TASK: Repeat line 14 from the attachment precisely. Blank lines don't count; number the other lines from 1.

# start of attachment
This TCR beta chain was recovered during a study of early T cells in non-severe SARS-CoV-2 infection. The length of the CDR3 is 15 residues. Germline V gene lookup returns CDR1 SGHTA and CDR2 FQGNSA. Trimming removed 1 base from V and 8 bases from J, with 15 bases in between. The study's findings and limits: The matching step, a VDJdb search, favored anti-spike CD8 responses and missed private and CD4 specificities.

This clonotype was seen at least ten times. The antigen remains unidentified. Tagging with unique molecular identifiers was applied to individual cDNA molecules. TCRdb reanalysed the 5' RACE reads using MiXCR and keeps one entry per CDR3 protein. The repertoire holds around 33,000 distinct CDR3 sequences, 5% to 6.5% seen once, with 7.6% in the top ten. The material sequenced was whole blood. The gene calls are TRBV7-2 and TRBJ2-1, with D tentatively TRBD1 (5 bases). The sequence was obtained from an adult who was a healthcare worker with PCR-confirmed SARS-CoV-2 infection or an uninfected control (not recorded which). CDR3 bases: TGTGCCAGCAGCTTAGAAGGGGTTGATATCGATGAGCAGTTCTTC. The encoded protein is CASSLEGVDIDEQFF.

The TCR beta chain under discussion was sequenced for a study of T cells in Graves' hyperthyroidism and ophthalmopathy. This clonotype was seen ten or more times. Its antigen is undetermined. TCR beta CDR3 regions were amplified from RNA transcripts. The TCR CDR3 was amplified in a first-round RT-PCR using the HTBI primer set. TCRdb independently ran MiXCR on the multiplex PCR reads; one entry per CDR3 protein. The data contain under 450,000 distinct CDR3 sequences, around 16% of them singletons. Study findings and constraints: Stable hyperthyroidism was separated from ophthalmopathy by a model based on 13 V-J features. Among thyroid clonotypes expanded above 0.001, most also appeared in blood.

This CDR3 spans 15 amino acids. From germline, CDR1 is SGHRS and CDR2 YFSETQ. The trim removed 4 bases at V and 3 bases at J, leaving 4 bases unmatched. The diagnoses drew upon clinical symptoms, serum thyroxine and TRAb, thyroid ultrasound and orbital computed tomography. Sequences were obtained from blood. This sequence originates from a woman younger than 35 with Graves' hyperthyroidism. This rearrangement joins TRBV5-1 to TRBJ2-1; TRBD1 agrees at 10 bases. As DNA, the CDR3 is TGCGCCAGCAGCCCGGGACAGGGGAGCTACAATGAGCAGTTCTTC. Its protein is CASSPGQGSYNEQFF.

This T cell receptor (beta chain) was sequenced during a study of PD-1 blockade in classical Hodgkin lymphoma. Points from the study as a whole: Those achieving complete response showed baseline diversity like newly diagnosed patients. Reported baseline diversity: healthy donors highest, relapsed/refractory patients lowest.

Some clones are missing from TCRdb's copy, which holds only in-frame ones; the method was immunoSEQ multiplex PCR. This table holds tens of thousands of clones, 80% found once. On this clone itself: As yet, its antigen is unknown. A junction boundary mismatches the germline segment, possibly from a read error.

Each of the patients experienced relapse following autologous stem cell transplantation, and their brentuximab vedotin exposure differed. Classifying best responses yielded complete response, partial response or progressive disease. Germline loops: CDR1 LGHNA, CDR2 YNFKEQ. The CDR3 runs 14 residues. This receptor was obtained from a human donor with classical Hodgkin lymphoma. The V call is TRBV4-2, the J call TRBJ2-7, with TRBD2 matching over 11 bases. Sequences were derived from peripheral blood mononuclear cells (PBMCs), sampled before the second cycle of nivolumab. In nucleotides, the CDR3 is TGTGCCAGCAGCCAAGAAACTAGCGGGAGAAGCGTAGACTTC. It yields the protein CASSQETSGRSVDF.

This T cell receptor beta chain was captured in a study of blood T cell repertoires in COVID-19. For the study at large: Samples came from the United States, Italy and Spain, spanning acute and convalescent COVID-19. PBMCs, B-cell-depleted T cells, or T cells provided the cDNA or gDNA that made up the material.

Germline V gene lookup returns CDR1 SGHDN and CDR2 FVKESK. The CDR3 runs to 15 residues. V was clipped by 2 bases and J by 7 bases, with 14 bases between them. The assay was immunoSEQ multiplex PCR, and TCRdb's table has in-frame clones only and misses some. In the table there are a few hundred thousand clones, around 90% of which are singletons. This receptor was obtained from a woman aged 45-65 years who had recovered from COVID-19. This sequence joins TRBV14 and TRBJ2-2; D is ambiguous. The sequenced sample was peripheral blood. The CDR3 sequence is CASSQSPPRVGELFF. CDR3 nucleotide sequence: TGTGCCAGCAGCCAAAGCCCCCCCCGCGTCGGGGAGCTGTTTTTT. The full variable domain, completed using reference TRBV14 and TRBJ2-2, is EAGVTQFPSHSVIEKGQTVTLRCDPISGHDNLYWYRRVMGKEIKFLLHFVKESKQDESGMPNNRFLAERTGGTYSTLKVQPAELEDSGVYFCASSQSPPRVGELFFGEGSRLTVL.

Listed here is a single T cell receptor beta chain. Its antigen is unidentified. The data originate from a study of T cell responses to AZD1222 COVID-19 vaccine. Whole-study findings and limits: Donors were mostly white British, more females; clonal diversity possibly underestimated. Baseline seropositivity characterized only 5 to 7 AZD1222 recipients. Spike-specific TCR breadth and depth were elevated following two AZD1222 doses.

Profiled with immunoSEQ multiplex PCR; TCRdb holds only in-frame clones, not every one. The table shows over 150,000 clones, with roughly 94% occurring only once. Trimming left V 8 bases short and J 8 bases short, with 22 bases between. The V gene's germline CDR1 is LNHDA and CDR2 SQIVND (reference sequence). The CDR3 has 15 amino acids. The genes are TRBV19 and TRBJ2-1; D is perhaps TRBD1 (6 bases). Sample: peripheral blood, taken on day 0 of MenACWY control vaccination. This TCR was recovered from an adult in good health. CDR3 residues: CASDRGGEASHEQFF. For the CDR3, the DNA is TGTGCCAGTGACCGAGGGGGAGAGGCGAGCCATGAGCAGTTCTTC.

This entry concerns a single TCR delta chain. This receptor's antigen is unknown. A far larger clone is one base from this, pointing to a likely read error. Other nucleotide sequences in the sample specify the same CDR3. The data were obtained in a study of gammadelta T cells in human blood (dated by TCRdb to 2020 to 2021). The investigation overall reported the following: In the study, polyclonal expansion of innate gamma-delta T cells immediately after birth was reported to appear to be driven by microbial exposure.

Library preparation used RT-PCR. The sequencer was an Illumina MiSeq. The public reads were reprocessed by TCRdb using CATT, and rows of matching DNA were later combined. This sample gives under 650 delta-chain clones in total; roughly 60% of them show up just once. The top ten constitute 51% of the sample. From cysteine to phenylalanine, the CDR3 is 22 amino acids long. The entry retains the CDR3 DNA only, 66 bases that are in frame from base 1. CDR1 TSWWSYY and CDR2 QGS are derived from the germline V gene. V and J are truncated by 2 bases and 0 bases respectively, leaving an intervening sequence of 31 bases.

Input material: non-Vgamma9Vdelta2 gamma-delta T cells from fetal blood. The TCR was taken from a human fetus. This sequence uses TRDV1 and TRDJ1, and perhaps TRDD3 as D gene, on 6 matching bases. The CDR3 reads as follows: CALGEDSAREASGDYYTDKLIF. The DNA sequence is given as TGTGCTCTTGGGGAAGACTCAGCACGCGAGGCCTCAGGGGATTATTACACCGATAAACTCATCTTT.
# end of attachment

Input material: non-Vgamma9Vdelta2 gamma-delta T cells from fetal blood. The TCR was taken from a human fetus. This sequence uses TRDV1 and TRDJ1, and perhaps TRDD3 as D gene, on 6 matching bases. The CDR3 reads as follows: CALGEDSAREASGDYYTDKLIF. The DNA sequence is given as TGTGCTCTTGGGGAAGACTCAGCACGCGAGGCCTCAGGGGATTATTACACCGATAAACTCATCTTT.